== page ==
While driving to the office this morning, both local sports radio talk shows were talking about Tim Tebow’s technical problems. (Note to non-American readers: Tim Tebow is an American football player. American football is a game where the ball is thrown and caught with the hands, and should not be confused with international football where the ball is kicked with the foot.) It didn’t matter that Tebow’s team won the game. The talking heads only talked about the problem: Tebow’s passing accuracy.

When it comes to problems, everyone has an expert opinion. Just listen to talk radio, water cooler conversations and presidential debates. Yea, we love to talk about the problem. The topic doesn’t matter – politics, poverty, parenting or passing fundamentals – experts about the problem abound. But unfortunately most have little to say about the solution.

One of the most hopeless problems in New Testamant times was leprosy. It had no cure and therefore left its victims in a hopeless situation. Jewish religious and cultural tradition taught those with leprosy (and other infectious skin diseases) to SHOUT THE PROBLEM.

“Anyone with such a defiling disease must wear torn clothes, let their hair be unkempt, cover the lower part of their face and cry out, UNCLEAN! UNCLEAN!’ As long as they have the disease they remain unclean. They must live alone; they must live outside the camp. (Leviticus 13:45,46)

Lepers were required to “live outside the camp” in isolation from the rest of society. And, if they ever happened to get near another human, they were supposed to shout their problem: “UNCLEAN! UNCLEAN!”

Most church people have that “shout the problem” thing down pat. We’re good at identifying and shouting about our problems. The same way lepers of old shouted “UNCLEAN! UNCLEAN!” we love to talk about our problems: “Bad marriage! Bad marriage! Lousy job! Lousy job! Rebellious kids! Rebellious kids! Boring sermon! Boring Sermon!”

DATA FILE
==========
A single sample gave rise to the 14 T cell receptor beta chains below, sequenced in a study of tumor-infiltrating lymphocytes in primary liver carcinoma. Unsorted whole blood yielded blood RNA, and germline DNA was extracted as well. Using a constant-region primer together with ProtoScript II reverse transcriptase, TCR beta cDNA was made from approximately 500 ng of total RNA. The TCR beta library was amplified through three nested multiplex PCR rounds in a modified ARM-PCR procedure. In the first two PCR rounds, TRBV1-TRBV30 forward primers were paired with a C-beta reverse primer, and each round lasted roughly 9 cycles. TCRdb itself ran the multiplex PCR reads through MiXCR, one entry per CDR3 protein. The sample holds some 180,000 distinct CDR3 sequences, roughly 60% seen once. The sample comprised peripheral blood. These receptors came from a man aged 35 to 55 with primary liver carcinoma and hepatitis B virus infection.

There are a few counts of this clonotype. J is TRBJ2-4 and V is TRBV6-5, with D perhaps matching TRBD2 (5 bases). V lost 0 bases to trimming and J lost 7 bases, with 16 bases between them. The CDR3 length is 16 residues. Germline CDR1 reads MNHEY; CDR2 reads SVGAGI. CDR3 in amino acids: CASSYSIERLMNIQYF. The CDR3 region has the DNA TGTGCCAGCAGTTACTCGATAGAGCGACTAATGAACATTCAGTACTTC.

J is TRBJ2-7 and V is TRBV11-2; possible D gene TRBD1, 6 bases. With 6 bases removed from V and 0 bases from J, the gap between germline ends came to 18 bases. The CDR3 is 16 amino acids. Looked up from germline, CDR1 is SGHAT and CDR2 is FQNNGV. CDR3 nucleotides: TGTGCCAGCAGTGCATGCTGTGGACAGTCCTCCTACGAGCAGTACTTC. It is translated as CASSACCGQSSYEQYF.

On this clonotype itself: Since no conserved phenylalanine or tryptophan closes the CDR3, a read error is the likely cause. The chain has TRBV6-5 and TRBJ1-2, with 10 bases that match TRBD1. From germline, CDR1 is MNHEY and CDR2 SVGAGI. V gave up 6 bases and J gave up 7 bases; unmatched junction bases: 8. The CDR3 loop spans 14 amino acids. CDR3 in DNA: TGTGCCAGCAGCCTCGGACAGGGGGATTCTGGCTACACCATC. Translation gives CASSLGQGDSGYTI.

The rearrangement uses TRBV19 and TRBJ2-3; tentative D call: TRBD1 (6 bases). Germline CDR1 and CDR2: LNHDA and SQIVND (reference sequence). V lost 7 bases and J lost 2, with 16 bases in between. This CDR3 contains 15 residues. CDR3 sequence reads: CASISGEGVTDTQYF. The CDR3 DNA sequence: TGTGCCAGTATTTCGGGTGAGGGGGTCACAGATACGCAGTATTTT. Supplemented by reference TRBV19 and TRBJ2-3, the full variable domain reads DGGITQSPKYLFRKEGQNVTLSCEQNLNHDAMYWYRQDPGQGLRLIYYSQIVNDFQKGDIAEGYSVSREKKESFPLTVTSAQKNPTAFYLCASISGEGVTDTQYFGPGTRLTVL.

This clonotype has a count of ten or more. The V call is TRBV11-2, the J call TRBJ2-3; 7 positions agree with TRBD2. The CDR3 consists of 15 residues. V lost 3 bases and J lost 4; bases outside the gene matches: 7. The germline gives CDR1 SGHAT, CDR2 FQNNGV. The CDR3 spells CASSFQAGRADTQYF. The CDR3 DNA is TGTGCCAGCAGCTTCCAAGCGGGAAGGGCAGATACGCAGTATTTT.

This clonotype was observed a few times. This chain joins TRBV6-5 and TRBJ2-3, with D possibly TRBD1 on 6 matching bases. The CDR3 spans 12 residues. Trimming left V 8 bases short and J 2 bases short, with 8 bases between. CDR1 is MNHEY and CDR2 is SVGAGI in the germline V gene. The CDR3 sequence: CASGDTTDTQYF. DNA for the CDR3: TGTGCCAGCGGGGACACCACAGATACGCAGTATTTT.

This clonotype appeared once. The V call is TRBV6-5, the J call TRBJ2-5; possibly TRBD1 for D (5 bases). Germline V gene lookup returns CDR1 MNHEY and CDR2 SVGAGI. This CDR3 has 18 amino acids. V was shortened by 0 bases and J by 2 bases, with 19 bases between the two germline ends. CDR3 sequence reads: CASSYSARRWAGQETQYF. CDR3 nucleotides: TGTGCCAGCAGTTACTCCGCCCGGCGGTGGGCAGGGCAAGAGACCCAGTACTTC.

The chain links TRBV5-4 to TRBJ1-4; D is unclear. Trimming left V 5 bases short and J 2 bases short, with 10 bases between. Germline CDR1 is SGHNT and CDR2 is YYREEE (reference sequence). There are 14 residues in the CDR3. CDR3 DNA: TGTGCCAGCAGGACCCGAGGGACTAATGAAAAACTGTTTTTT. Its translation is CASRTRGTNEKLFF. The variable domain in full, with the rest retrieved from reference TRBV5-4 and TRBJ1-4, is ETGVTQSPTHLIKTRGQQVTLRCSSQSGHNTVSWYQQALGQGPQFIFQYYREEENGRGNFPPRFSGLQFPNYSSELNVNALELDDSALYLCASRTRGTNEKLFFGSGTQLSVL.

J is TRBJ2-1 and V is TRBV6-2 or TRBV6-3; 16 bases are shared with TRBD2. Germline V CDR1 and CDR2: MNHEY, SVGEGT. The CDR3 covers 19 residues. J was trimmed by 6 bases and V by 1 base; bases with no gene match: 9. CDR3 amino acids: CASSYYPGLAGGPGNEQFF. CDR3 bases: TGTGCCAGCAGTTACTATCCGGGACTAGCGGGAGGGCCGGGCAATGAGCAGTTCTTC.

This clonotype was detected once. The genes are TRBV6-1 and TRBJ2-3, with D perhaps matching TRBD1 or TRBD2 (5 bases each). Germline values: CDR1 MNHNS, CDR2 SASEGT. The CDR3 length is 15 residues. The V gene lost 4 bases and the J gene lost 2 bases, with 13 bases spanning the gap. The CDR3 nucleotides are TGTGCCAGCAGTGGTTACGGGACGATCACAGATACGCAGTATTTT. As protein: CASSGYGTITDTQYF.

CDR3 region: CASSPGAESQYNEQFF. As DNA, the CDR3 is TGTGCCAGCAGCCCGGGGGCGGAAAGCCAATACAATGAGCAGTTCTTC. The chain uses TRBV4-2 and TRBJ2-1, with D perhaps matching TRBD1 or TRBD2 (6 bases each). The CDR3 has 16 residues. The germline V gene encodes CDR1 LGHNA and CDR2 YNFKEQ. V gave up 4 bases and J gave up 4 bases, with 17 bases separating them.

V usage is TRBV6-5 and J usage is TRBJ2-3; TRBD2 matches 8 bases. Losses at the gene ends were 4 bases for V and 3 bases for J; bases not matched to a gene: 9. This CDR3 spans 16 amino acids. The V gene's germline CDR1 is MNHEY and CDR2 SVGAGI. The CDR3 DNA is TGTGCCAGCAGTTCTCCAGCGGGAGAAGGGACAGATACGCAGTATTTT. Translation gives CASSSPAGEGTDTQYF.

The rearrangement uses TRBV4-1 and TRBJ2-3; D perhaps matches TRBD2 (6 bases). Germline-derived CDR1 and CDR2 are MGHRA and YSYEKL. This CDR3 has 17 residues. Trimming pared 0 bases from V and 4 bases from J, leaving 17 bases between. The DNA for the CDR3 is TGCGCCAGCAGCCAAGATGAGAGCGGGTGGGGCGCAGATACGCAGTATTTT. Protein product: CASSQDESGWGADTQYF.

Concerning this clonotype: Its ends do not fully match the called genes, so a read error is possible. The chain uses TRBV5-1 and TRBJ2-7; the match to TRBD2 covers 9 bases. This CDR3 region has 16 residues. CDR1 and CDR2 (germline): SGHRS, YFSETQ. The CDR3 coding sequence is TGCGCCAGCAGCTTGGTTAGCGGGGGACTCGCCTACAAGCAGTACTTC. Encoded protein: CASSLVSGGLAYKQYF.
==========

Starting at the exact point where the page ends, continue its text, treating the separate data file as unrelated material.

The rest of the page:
Jesus encountered lepers several times. They all had hopeless cases. There was no cure for their problem. They were rejected and lonely, left to beg. And when they had human encounters, they were supposed to shout their problem, “UNCLEAN! UNCLEAN!”

But twice Jesus encountered lepers who broke the rules. They did the exact opposite of what their religious tradition expected of them. Rather than shouting the problem, they shouted the ANSWER!

“Lord, if you are willing, YOU CAN MAKE ME CLEAN.” -LUKE 5:12

“Jesus, Master, have pity on us.” -Luke 17:13

These two shouted the answer, and these are the ones Jesus healed. What about you, do you shout your problem or do you shout God’s answer?


NOTE: This blog is a summary/preview of my Thanksgiving sermon that will be preached this weekend at Bethel Franklin as part of our “Living by Faith” series.